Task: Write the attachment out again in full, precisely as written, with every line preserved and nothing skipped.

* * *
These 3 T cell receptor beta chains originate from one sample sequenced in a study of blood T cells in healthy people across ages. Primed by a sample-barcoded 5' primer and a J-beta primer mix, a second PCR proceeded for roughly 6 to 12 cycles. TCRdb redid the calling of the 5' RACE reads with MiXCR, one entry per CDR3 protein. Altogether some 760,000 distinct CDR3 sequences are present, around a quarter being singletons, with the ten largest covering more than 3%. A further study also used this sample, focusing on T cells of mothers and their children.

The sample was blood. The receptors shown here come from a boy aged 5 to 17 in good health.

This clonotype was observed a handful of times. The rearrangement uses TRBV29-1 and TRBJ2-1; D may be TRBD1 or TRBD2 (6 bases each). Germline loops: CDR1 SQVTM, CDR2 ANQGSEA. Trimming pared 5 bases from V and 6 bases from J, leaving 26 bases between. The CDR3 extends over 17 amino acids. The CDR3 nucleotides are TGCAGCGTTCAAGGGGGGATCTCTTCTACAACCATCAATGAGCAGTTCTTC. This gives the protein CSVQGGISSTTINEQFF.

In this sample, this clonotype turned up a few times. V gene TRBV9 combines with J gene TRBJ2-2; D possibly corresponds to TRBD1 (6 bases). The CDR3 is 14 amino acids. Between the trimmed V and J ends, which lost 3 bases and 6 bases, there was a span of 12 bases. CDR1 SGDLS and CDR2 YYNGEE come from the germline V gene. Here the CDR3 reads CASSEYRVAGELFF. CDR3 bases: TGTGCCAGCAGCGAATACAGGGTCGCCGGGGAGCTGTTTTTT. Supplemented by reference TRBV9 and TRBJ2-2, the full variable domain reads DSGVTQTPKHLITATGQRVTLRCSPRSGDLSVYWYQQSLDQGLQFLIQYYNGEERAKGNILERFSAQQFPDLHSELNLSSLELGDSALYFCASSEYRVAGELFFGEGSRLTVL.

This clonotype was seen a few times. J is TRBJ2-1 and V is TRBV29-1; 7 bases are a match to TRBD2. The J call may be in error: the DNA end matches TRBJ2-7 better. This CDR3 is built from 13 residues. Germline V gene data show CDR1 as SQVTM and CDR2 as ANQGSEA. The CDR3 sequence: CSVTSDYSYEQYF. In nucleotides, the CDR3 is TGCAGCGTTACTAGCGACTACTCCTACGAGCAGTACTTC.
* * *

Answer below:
These 3 T cell receptor beta chains originate from one sample sequenced in a study of blood T cells in healthy people across ages. Primed by a sample-barcoded 5' primer and a J-beta primer mix, a second PCR proceeded for roughly 6 to 12 cycles. TCRdb redid the calling of the 5' RACE reads with MiXCR, one entry per CDR3 protein. Altogether some 760,000 distinct CDR3 sequences are present, around a quarter being singletons, with the ten largest covering more than 3%. A further study also used this sample, focusing on T cells of mothers and their children.

The sample was blood. The receptors shown here come from a boy aged 5 to 17 in good health.

This clonotype was observed a handful of times. The rearrangement uses TRBV29-1 and TRBJ2-1; D may be TRBD1 or TRBD2 (6 bases each). Germline loops: CDR1 SQVTM, CDR2 ANQGSEA. Trimming pared 5 bases from V and 6 bases from J, leaving 26 bases between. The CDR3 extends over 17 amino acids. The CDR3 nucleotides are TGCAGCGTTCAAGGGGGGATCTCTTCTACAACCATCAATGAGCAGTTCTTC. This gives the protein CSVQGGISSTTINEQFF.

In this sample, this clonotype turned up a few times. V gene TRBV9 combines with J gene TRBJ2-2; D possibly corresponds to TRBD1 (6 bases). The CDR3 is 14 amino acids. Between the trimmed V and J ends, which lost 3 bases and 6 bases, there was a span of 12 bases. CDR1 SGDLS and CDR2 YYNGEE come from the germline V gene. Here the CDR3 reads CASSEYRVAGELFF. CDR3 bases: TGTGCCAGCAGCGAATACAGGGTCGCCGGGGAGCTGTTTTTT. Supplemented by reference TRBV9 and TRBJ2-2, the full variable domain reads DSGVTQTPKHLITATGQRVTLRCSPRSGDLSVYWYQQSLDQGLQFLIQYYNGEERAKGNILERFSAQQFPDLHSELNLSSLELGDSALYFCASSEYRVAGELFFGEGSRLTVL.

This clonotype was seen a few times. J is TRBJ2-1 and V is TRBV29-1; 7 bases are a match to TRBD2. The J call may be in error: the DNA end matches TRBJ2-7 better. This CDR3 is built from 13 residues. Germline V gene data show CDR1 as SQVTM and CDR2 as ANQGSEA. The CDR3 sequence: CSVTSDYSYEQYF. In nucleotides, the CDR3 is TGCAGCGTTACTAGCGACTACTCCTACGAGCAGTACTTC.